wherever you go, keep a record
pain de campagne, three rises, white and rye
fennel, lemons, garlic, kalamata olives, roasting
chickpeas, olive oil, pepper flakes, salt salt salt, lemon
beetroot and carrot and cumin and red wine vinegar
a wooden spoon
all reaching, preparing a bed, a safe place, an embrace
some home in a moment,
some place of rest.
To care for others is to make a claim; it is to make a small theoretical gesture. To care is to embody an argument about what a good life is and how such a good life comes into being. Thus the arts of caring for others always emerge from and are a reflection on broader historical material conditions and institutional arrangements. The point is not, therefore, to argue that someone really cares or doesn’t really care. In the first instance, the question is, what do we believe care to consist of, such that when we experience a form of relating to one another socially, we experience that form of relating as a form of caring for others?
What we believe care to consist of is directly related to where we believe failure resides or what we believe failure consists of. Perhaps the arts of care should be oriented to the potentiality within the actual, to removing the actual hindrances that impede groups’ striving; whether they are striving to change their world through a social project or to remain as they are within a world changing around them. The arts of care would then focus on the differential distribution of the “ease of coping.” Caring would sink into the recesses of the everyday, the ordinary, and the mundane. What it would discover there is that everything is jerry-rigged. Rather than menacing terrorists, they would find people trying to make a small, frail shelter.”
Pop’s sense of play, like its production of pleasure, is boundless, limitless: we might compare it to Freud’s notion of polymorphous perversity, an uncentered relationship to sexual pleasure not tied exclusively to the handful of experiences that constitute “mature” sexuality. In discussing disco, Dyer makes the claim that disco’s eroticism differs from popular songwriting (e.g. Cole Porter or Burt Bacharach, as distinct from what I mean by “pop”) and rock in that it is embodied and physical, yet not simplistically thrusting and “phallic” in the way rock is but rather tied to the body as a whole. Disco’s rhythmic complexity, its funkiness and looseness, is the musical equivalent of polymorphous perversity: the body as a whole becomes a site for pleasure without limits. Pop music is very much in line with this, so influenced by disco and dance music and so often more “feminine” than rock music, and this opening up of our sites of pleasure, freeing the whole body, is radically liberating in its potential. It’s no surprise that, for this reason, dance music has been so profoundly linked with gay culture: this polymorphous perversity has an essentially “queering” effect because it loosens the restraints we place on pleasure, restraints that, for example, cause some straight men to reject dancing as “gay.” Despite American culture’s prizing of pleasure, the kinds of pleasure implied by pop music and disco could not be more “dangerous” to our repressive and conservative society precisely because they say to us that we should open ourselves to all sorts of pleasures, even and particularly the ones we have attempted to censor even before they have confronted us.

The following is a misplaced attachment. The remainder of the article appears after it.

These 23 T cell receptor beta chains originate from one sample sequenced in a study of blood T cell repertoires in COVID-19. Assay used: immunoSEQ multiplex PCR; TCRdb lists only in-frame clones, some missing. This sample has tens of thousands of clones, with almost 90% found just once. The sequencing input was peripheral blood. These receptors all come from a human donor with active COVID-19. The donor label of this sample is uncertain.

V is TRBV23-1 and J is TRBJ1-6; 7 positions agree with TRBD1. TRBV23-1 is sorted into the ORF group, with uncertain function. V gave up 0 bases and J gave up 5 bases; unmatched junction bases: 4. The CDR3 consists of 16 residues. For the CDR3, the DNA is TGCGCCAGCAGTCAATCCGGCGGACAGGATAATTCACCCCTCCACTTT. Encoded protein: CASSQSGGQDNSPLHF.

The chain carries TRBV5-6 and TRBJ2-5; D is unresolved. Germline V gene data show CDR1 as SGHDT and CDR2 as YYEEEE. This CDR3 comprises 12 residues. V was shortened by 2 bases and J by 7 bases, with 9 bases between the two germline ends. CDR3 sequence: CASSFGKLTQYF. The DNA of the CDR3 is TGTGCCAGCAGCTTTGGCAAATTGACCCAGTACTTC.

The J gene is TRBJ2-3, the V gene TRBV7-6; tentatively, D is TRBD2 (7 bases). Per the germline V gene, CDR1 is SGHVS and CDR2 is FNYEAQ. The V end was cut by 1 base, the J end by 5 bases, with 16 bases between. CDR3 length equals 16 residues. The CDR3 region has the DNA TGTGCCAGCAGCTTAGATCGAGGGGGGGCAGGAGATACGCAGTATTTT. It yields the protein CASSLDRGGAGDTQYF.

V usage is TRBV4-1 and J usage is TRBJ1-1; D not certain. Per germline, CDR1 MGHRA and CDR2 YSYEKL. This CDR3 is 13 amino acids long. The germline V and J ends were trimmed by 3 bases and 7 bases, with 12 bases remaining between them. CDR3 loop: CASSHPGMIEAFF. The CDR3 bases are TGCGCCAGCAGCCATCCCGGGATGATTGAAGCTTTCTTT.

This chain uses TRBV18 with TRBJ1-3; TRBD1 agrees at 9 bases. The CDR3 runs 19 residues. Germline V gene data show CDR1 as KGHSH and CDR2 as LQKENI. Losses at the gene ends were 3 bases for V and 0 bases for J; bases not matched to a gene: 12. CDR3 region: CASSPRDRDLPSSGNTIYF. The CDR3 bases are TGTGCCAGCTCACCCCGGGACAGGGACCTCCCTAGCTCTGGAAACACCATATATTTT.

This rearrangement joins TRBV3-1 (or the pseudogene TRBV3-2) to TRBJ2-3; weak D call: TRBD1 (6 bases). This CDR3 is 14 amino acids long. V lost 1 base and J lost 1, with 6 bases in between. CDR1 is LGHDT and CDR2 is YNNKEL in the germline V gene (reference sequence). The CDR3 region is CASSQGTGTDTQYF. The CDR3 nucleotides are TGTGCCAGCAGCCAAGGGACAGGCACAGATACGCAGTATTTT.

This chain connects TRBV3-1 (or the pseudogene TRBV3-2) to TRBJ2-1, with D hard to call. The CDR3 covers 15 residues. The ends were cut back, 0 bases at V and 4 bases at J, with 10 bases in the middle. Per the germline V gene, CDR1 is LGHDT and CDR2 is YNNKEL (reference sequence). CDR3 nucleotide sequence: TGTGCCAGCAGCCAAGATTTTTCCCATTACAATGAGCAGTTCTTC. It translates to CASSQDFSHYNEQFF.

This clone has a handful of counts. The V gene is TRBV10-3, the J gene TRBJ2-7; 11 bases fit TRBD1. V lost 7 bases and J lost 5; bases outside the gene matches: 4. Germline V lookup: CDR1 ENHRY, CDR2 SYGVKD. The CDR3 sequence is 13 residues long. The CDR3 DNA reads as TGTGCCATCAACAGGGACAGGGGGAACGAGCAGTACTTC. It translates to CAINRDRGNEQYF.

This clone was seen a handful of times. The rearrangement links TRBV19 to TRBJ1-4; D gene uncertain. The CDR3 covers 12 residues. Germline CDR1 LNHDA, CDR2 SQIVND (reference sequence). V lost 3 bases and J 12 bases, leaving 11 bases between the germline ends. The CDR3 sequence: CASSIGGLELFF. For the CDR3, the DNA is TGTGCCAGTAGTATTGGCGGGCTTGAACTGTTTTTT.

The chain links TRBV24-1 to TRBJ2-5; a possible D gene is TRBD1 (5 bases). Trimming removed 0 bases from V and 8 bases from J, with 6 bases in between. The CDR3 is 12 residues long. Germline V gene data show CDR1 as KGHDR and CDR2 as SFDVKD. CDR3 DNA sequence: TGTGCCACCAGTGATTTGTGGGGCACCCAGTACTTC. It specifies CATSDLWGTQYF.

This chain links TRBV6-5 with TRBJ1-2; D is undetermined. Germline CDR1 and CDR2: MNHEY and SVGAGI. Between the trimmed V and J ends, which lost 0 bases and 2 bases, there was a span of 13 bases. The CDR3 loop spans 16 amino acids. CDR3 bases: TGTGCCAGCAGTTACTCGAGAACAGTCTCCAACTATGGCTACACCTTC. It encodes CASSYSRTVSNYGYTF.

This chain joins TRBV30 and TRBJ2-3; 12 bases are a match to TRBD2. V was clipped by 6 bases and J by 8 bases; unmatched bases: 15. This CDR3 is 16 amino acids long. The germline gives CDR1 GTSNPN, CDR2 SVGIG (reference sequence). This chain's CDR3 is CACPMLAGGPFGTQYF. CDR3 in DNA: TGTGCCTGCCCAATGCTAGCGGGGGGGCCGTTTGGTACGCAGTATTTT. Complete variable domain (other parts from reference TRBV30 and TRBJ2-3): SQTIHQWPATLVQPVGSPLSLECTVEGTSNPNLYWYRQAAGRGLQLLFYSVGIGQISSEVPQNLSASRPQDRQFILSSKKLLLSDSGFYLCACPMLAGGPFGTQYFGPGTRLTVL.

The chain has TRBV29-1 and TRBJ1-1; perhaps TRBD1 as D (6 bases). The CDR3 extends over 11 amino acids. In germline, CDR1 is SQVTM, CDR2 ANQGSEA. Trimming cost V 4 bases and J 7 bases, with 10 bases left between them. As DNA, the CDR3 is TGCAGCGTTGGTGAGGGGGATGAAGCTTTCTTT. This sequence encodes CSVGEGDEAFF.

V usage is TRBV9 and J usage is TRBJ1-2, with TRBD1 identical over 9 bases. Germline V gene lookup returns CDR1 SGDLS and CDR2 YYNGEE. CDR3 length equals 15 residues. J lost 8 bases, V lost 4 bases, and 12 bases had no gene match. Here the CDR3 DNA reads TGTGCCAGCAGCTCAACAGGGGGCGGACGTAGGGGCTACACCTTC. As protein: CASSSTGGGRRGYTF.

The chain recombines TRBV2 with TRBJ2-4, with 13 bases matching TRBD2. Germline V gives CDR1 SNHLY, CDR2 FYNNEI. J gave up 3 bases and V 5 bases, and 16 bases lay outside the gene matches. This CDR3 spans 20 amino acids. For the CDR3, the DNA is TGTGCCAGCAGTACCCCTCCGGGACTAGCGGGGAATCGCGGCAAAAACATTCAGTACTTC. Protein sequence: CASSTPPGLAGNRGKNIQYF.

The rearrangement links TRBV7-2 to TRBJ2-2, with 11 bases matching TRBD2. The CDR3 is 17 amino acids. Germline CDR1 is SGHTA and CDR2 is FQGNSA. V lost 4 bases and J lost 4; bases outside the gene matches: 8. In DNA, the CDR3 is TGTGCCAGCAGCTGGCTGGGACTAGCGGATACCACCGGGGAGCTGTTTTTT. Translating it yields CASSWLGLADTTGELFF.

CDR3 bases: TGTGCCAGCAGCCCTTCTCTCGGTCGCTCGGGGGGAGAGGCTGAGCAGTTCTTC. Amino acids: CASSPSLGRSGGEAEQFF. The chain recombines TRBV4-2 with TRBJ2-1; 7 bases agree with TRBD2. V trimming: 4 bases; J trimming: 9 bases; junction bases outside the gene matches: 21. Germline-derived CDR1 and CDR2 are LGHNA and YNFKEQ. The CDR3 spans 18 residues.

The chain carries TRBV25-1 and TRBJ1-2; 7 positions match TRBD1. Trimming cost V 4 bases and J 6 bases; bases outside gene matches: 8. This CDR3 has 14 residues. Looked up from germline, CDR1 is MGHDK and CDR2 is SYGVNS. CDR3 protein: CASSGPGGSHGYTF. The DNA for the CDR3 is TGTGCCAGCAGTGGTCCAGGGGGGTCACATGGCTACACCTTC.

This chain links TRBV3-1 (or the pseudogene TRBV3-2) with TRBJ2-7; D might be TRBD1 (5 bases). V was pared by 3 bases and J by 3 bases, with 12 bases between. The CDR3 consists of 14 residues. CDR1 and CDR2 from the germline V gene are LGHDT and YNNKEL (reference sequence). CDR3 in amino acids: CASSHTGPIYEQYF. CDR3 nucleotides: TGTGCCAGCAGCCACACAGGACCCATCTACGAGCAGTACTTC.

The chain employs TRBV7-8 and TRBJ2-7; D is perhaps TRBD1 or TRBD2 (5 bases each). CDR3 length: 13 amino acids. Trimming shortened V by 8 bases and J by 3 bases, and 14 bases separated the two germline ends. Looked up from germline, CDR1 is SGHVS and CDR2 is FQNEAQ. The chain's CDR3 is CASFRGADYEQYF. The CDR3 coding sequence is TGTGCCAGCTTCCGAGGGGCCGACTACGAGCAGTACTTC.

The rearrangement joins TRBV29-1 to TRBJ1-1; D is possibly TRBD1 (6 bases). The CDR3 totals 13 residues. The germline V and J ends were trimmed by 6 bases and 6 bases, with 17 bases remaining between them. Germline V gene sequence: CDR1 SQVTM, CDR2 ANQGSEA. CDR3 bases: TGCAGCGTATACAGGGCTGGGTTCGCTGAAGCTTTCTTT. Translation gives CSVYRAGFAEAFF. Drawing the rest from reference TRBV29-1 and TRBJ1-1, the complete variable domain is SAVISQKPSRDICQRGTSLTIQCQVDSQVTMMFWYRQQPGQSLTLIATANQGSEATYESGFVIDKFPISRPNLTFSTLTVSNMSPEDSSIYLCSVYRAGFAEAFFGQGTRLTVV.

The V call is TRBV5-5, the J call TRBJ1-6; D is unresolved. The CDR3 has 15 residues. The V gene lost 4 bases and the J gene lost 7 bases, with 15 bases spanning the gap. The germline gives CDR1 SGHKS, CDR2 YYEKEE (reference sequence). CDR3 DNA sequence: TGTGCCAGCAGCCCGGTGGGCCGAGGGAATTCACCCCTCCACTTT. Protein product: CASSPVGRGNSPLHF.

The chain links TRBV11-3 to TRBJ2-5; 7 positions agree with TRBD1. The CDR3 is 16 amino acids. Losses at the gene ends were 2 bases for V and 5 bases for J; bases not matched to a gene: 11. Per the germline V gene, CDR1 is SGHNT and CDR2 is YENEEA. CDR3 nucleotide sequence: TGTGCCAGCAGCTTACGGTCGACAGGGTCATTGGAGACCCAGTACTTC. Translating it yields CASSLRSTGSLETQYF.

The real damage is done by those millions who want to “survive.” The honest men who just want to be left in peace. Those who don’t want their little lives disturbed by anything bigger than themselves. Those with no sides and no causes. Those who won’t take measure of their own strength, for fear of antagonizing their own weakness. Those who don’t like to make waves — or enemies. Those for whom freedom, honour, truth, and principles are only literature. Those who live small, mate small, die small. It’s the reductionist approach to life: if you keep it small, you’ll keep it under control.
If you don’t make any noise, the bogeyman won’t find you. But it’s all an illusion, because they die too, those people who roll up their spirits into tiny little balls so as to be safe. Safe?! From what? Life is always on the edge of death; narrow streets lead to the same place as wide avenues, and a little candle burns itself out just like a flaming torch does. I choose my own way to burn.”
FREE CeCe trailer
I lost my shit, I think maybe someone is chopping onions near metears. i can’t wait to watch the whole thing.
THIS IS SO IMPORTANT.
IF YALL DONT SIGNAL BOOST THE FUCK OUT OF THIS.
Watch this trailer. Just do it.